2020 Mercedes-AMG G63: Bid to $176,000.

Not my favorite truck, but there is a definite market for these among both Russian oligarchs and people who own second homes in the Hamptons alike. MSRP new was $173,345, and while you can find these listed for sales in the $200s, those are either heavily modded or just aspirational.


This is not to say cars aren’t selling, but rather, a noticeable increase in RNMs caught my eye.

Other cars are selling at what I consider market prices, and I surmise these below were reserved more reasonably:

2008 Porsche 911 Turbo Coupe 6-Speed Sold for $99,000. These 997.1 have appreciated the past few years, in part because the Turbo manual ended ~2013.

2014 Audi R8 V10 Spyder 6-Speed Sold for $157,000. This one had all the marbles: Big engine, gated shifter, soft top. Could be the biggest exotic bang for your $157k if you want 3 pedals and open top driving.

2017 Lamborghini Huracan LP580-2 Coupe Sold for $229,000. I keep hearing rumors of Lambo sales being crypto driven…

2015 Ferrari F12 Berlinetta Sold for $270,000. Higher than I would have paid but within the range. I am annoyed I missed this color combo/price a few months ago.1

2007 Ferrari 599 GTB Fiorano Sold for $166,000. Not the prettiest F car but one of the least expensive ways to get into a 611 horsepower Ferrari V12.

2005 Ford GT Sold for $420,000, as did a Heritage Edition 2006 Ford GT  Sold for $669,000. These have runaway, too much demand, too few produced.

1970 Plymouth Superbird 440+6 Sold for $238,000. Exceedingly rare, with few sales to have much conviction, but this is middle of price range.

These are priced higher than 2019 but within a rational range relative to other recent sales.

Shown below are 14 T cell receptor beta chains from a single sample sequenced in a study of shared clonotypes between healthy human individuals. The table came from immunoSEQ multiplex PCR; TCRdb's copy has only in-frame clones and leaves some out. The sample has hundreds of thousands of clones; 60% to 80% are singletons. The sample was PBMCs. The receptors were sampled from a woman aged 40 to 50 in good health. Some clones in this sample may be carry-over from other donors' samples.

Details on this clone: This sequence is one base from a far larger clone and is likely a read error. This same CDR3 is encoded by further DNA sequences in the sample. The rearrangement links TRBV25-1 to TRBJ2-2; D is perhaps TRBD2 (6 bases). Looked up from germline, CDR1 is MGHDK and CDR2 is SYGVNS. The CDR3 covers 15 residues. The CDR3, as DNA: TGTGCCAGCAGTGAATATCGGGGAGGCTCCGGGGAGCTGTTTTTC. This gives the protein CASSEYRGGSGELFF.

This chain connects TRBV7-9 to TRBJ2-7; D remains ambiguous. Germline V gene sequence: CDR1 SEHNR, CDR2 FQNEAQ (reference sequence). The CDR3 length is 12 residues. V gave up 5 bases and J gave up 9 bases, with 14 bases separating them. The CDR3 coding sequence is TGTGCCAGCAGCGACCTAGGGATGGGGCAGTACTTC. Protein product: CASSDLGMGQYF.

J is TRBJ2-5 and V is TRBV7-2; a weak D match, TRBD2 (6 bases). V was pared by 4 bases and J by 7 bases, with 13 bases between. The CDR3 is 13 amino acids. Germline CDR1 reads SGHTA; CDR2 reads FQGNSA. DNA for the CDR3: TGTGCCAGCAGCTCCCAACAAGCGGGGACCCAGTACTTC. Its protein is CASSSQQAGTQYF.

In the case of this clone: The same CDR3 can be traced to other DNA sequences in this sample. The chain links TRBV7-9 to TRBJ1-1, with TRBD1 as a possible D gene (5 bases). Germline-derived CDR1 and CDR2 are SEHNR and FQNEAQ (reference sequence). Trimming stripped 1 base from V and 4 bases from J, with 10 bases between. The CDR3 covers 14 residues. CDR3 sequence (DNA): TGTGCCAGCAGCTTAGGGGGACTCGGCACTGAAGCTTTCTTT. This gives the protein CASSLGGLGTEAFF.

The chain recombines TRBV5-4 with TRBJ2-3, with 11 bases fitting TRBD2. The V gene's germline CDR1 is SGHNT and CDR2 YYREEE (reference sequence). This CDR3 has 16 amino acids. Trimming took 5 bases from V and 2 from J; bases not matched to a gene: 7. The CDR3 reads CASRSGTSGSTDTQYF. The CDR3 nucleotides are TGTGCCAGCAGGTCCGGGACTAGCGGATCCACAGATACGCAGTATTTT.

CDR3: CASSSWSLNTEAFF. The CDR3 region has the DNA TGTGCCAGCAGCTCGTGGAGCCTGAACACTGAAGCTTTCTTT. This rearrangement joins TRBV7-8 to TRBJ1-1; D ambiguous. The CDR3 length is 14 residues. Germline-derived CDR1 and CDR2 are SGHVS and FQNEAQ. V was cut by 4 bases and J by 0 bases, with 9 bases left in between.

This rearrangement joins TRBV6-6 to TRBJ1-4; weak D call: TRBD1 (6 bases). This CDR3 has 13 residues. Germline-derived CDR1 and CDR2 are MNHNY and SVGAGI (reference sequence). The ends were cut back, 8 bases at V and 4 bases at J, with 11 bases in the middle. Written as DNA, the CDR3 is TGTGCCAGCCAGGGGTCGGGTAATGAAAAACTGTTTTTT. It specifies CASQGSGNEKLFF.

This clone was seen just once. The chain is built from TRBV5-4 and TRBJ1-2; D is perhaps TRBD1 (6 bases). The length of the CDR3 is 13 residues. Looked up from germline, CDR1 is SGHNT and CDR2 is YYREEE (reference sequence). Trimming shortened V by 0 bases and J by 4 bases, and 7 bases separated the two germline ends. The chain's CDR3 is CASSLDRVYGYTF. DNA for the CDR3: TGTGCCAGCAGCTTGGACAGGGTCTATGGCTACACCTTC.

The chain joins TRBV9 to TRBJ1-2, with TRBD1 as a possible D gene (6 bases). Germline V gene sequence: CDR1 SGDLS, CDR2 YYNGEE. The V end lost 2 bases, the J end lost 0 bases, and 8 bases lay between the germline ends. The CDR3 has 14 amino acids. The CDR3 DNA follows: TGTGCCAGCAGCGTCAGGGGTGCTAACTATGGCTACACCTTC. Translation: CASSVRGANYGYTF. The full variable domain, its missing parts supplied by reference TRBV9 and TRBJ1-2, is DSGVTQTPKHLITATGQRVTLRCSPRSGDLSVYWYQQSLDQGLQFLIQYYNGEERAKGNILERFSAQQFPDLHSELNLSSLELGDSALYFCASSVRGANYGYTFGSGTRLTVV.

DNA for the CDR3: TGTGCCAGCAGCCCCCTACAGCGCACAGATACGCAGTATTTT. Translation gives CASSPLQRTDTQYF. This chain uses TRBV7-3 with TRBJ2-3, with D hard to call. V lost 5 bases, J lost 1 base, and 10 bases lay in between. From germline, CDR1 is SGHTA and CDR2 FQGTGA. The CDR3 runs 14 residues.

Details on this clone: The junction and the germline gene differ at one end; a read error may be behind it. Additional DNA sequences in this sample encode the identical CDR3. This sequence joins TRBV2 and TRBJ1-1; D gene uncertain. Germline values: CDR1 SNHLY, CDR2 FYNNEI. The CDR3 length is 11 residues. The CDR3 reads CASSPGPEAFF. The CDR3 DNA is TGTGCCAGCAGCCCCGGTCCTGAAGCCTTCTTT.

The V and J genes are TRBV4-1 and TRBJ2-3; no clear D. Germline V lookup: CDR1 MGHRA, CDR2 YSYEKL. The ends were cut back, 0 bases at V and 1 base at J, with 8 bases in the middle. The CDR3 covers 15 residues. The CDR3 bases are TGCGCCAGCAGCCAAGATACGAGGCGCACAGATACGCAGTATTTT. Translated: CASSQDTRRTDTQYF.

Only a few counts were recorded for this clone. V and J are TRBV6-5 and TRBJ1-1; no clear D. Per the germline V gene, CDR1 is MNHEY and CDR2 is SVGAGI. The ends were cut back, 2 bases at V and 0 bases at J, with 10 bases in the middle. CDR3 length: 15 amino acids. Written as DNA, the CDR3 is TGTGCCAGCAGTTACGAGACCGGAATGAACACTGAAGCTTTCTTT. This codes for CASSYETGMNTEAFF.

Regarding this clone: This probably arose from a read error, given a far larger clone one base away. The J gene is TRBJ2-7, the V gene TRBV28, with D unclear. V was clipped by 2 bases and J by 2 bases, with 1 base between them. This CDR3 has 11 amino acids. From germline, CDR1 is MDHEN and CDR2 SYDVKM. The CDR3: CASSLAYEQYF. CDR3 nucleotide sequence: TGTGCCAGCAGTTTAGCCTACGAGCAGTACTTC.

I recall witnessing a similar phenomenon in single-family homes in 2006; it takes a while for market changes to penetrate the psyches/wishful thinking of sellers,

Time will tell if this is really “peak” car price — my guess is we are — but I expect we find out sooner than later…

UPDATE: September 6, 2022

“In August alone, overall sell-through rates were 16.3% lower than in August 2021, according to data from”
-Hannah Elliot, Classic Car Experts on What to Expect From the Market This Fall

More RNM after the jump after


UPDATE: May 29, 2022

1996 Porsche 911 GT2: Bid to $440,000 on 5/28/22


UPDATE: June 1 2022

16-Mile 2006 Ford GT. Bid to $521,000 on 6/1/22.

UPDATE: June 2 2022: 

2011 Aston Martin V8 Vantage N420 Coupe: Bid to $66,000 on 6/1/22

UPDATE: July 9, 2022: 

1969 Chevrolet Corvette Convertible L88 4-Speed Bid to $480,000 on 7/9/22


UPDATE: July 19, 2022: 

1972 Ferrari Dino 246 GTS Bid to $409,000 on 7/19/22

UPDATE: July 20, 2022

2021 Ferrari SF90 Stradale: Bid to $755,000

UPDATE: July 21, 2022

120-Mile 2018 Ford GT. Bid to $908,000 on 7/21/22.

1963 Chevrolet Corvette Split-Window Coupe 4-Speed Bid to $117,000.


UPDATE: August 2, 2022

93-Mile 2019 McLaren Senna Bid to $1,300,000

1967 Ferrari 330 GTC Bid to $515,000

UPDATE: August 3, 2022

Ferrari 488 Challenge Evo Bid to $231,000

UPDATE: August 16, 2022

2005 Porsche Carrera GT Bid to $1,475,000 on 8/9/22


UPDATE: August 17, 2022

710-Mile 2014 Ferrari LaFerrari Bid to $3,525,000






Aspirational Pricing (May 25, 2022)

Transitory Is Taking Longer than Expected (February 10, 2022)




1. This was my epiphany auction: I am in the middle of managing a run of minor annoyances and repairs for the too many cars on my driveway. This lovely F12 made me realize I could sell the C2, R8, and FJ for about what this one beast costs — and have a lot less repair work to do and routine maintenance to worry about.

Any one of these has regular work that must be done, and that’s fine, but once you multiple normal auto work by 5 or 10 cars it becomes less of a hobby and more of a vocation…